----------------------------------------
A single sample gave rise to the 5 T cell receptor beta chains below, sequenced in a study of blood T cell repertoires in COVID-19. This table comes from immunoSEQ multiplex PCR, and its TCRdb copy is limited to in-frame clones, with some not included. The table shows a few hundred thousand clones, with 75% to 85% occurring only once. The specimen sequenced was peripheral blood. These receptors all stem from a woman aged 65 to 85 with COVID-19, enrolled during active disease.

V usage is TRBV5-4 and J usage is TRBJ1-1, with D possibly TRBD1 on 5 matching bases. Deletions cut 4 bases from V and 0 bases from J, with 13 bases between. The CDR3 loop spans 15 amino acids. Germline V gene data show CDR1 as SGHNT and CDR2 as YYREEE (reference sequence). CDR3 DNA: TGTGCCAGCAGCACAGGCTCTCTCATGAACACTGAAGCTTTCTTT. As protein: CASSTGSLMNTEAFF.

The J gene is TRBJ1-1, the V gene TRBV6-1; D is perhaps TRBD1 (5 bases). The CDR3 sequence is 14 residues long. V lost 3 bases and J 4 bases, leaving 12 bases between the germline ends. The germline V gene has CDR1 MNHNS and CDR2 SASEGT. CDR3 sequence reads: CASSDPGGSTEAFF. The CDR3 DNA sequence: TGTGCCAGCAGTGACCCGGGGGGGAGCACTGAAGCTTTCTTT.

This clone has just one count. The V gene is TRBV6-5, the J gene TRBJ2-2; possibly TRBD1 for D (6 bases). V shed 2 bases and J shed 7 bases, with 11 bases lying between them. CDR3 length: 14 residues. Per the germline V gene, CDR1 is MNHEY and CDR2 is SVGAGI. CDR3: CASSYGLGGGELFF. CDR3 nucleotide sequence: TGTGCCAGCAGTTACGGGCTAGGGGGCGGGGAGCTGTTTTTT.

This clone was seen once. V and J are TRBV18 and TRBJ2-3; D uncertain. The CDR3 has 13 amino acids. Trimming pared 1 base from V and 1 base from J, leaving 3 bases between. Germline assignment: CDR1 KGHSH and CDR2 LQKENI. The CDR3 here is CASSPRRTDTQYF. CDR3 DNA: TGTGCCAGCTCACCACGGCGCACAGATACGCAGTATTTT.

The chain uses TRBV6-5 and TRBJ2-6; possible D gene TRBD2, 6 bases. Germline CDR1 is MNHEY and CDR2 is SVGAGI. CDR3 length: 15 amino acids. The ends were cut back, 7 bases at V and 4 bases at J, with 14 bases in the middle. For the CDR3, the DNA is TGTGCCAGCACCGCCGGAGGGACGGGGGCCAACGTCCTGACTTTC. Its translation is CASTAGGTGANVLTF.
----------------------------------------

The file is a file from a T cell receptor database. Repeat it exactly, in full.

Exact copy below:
A single sample gave rise to the 5 T cell receptor beta chains below, sequenced in a study of blood T cell repertoires in COVID-19. This table comes from immunoSEQ multiplex PCR, and its TCRdb copy is limited to in-frame clones, with some not included. The table shows a few hundred thousand clones, with 75% to 85% occurring only once. The specimen sequenced was peripheral blood. These receptors all stem from a woman aged 65 to 85 with COVID-19, enrolled during active disease.

V usage is TRBV5-4 and J usage is TRBJ1-1, with D possibly TRBD1 on 5 matching bases. Deletions cut 4 bases from V and 0 bases from J, with 13 bases between. The CDR3 loop spans 15 amino acids. Germline V gene data show CDR1 as SGHNT and CDR2 as YYREEE (reference sequence). CDR3 DNA: TGTGCCAGCAGCACAGGCTCTCTCATGAACACTGAAGCTTTCTTT. As protein: CASSTGSLMNTEAFF.

The J gene is TRBJ1-1, the V gene TRBV6-1; D is perhaps TRBD1 (5 bases). The CDR3 sequence is 14 residues long. V lost 3 bases and J 4 bases, leaving 12 bases between the germline ends. The germline V gene has CDR1 MNHNS and CDR2 SASEGT. CDR3 sequence reads: CASSDPGGSTEAFF. The CDR3 DNA sequence: TGTGCCAGCAGTGACCCGGGGGGGAGCACTGAAGCTTTCTTT.

This clone has just one count. The V gene is TRBV6-5, the J gene TRBJ2-2; possibly TRBD1 for D (6 bases). V shed 2 bases and J shed 7 bases, with 11 bases lying between them. CDR3 length: 14 residues. Per the germline V gene, CDR1 is MNHEY and CDR2 is SVGAGI. CDR3: CASSYGLGGGELFF. CDR3 nucleotide sequence: TGTGCCAGCAGTTACGGGCTAGGGGGCGGGGAGCTGTTTTTT.

This clone was seen once. V and J are TRBV18 and TRBJ2-3; D uncertain. The CDR3 has 13 amino acids. Trimming pared 1 base from V and 1 base from J, leaving 3 bases between. Germline assignment: CDR1 KGHSH and CDR2 LQKENI. The CDR3 here is CASSPRRTDTQYF. CDR3 DNA: TGTGCCAGCTCACCACGGCGCACAGATACGCAGTATTTT.

The chain uses TRBV6-5 and TRBJ2-6; possible D gene TRBD2, 6 bases. Germline CDR1 is MNHEY and CDR2 is SVGAGI. CDR3 length: 15 amino acids. The ends were cut back, 7 bases at V and 4 bases at J, with 14 bases in the middle. For the CDR3, the DNA is TGTGCCAGCACCGCCGGAGGGACGGGGGCCAACGTCCTGACTTTC. Its translation is CASTAGGTGANVLTF.